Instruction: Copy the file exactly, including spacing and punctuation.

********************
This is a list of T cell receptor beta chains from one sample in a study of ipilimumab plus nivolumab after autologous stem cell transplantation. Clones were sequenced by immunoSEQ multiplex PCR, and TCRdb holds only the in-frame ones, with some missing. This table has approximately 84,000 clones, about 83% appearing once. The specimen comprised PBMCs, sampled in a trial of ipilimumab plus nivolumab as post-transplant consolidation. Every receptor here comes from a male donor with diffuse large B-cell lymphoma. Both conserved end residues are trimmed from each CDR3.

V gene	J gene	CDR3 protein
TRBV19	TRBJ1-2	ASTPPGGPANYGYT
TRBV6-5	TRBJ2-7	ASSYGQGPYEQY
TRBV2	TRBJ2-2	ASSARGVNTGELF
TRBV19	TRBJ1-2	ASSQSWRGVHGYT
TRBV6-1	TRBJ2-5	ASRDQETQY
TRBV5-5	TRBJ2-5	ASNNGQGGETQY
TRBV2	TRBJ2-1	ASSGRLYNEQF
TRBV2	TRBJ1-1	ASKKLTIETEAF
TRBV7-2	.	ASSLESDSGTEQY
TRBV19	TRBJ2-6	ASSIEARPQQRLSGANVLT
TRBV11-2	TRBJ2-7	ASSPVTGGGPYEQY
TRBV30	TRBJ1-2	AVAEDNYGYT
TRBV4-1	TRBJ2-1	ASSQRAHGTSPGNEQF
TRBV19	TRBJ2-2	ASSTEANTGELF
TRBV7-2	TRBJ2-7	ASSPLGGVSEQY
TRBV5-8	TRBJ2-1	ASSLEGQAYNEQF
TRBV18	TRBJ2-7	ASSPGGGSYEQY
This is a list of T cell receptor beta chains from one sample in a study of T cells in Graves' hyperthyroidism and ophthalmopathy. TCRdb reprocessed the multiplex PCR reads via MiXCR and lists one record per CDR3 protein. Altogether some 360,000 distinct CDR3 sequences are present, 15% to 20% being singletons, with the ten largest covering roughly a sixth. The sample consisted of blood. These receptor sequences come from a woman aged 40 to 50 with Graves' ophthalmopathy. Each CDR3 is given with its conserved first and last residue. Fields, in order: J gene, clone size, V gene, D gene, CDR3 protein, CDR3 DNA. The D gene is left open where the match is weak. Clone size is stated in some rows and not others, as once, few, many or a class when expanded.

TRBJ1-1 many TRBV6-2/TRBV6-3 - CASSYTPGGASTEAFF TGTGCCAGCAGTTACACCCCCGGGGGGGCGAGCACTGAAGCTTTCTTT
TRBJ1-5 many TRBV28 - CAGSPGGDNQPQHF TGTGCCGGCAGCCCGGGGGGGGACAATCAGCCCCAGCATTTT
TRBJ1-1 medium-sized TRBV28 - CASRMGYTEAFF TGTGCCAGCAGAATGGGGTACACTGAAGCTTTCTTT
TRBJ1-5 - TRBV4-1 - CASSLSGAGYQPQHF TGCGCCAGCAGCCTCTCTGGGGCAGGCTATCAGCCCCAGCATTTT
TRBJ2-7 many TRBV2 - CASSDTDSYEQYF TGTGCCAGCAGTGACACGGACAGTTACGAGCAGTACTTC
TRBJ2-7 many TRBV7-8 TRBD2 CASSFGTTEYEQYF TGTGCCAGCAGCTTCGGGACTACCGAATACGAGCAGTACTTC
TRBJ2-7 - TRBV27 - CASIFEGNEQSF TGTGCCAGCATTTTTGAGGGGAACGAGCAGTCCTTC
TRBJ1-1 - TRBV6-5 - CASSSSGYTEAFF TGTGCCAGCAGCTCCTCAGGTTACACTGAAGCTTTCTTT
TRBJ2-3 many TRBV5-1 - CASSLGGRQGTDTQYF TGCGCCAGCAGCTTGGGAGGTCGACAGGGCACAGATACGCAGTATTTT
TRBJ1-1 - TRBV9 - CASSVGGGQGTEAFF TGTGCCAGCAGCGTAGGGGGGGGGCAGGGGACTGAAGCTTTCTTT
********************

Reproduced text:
This is a list of T cell receptor beta chains from one sample in a study of ipilimumab plus nivolumab after autologous stem cell transplantation. Clones were sequenced by immunoSEQ multiplex PCR, and TCRdb holds only the in-frame ones, with some missing. This table has approximately 84,000 clones, about 83% appearing once. The specimen comprised PBMCs, sampled in a trial of ipilimumab plus nivolumab as post-transplant consolidation. Every receptor here comes from a male donor with diffuse large B-cell lymphoma. Both conserved end residues are trimmed from each CDR3.

V gene	J gene	CDR3 protein
TRBV19	TRBJ1-2	ASTPPGGPANYGYT
TRBV6-5	TRBJ2-7	ASSYGQGPYEQY
TRBV2	TRBJ2-2	ASSARGVNTGELF
TRBV19	TRBJ1-2	ASSQSWRGVHGYT
TRBV6-1	TRBJ2-5	ASRDQETQY
TRBV5-5	TRBJ2-5	ASNNGQGGETQY
TRBV2	TRBJ2-1	ASSGRLYNEQF
TRBV2	TRBJ1-1	ASKKLTIETEAF
TRBV7-2	.	ASSLESDSGTEQY
TRBV19	TRBJ2-6	ASSIEARPQQRLSGANVLT
TRBV11-2	TRBJ2-7	ASSPVTGGGPYEQY
TRBV30	TRBJ1-2	AVAEDNYGYT
TRBV4-1	TRBJ2-1	ASSQRAHGTSPGNEQF
TRBV19	TRBJ2-2	ASSTEANTGELF
TRBV7-2	TRBJ2-7	ASSPLGGVSEQY
TRBV5-8	TRBJ2-1	ASSLEGQAYNEQF
TRBV18	TRBJ2-7	ASSPGGGSYEQY
This is a list of T cell receptor beta chains from one sample in a study of T cells in Graves' hyperthyroidism and ophthalmopathy. TCRdb reprocessed the multiplex PCR reads via MiXCR and lists one record per CDR3 protein. Altogether some 360,000 distinct CDR3 sequences are present, 15% to 20% being singletons, with the ten largest covering roughly a sixth. The sample consisted of blood. These receptor sequences come from a woman aged 40 to 50 with Graves' ophthalmopathy. Each CDR3 is given with its conserved first and last residue. Fields, in order: J gene, clone size, V gene, D gene, CDR3 protein, CDR3 DNA. The D gene is left open where the match is weak. Clone size is stated in some rows and not others, as once, few, many or a class when expanded.

TRBJ1-1 many TRBV6-2/TRBV6-3 - CASSYTPGGASTEAFF TGTGCCAGCAGTTACACCCCCGGGGGGGCGAGCACTGAAGCTTTCTTT
TRBJ1-5 many TRBV28 - CAGSPGGDNQPQHF TGTGCCGGCAGCCCGGGGGGGGACAATCAGCCCCAGCATTTT
TRBJ1-1 medium-sized TRBV28 - CASRMGYTEAFF TGTGCCAGCAGAATGGGGTACACTGAAGCTTTCTTT
TRBJ1-5 - TRBV4-1 - CASSLSGAGYQPQHF TGCGCCAGCAGCCTCTCTGGGGCAGGCTATCAGCCCCAGCATTTT
TRBJ2-7 many TRBV2 - CASSDTDSYEQYF TGTGCCAGCAGTGACACGGACAGTTACGAGCAGTACTTC
TRBJ2-7 many TRBV7-8 TRBD2 CASSFGTTEYEQYF TGTGCCAGCAGCTTCGGGACTACCGAATACGAGCAGTACTTC
TRBJ2-7 - TRBV27 - CASIFEGNEQSF TGTGCCAGCATTTTTGAGGGGAACGAGCAGTCCTTC
TRBJ1-1 - TRBV6-5 - CASSSSGYTEAFF TGTGCCAGCAGCTCCTCAGGTTACACTGAAGCTTTCTTT
TRBJ2-3 many TRBV5-1 - CASSLGGRQGTDTQYF TGCGCCAGCAGCTTGGGAGGTCGACAGGGCACAGATACGCAGTATTTT
TRBJ1-1 - TRBV9 - CASSVGGGQGTEAFF TGTGCCAGCAGCGTAGGGGGGGGGCAGGGGACTGAAGCTTTCTTT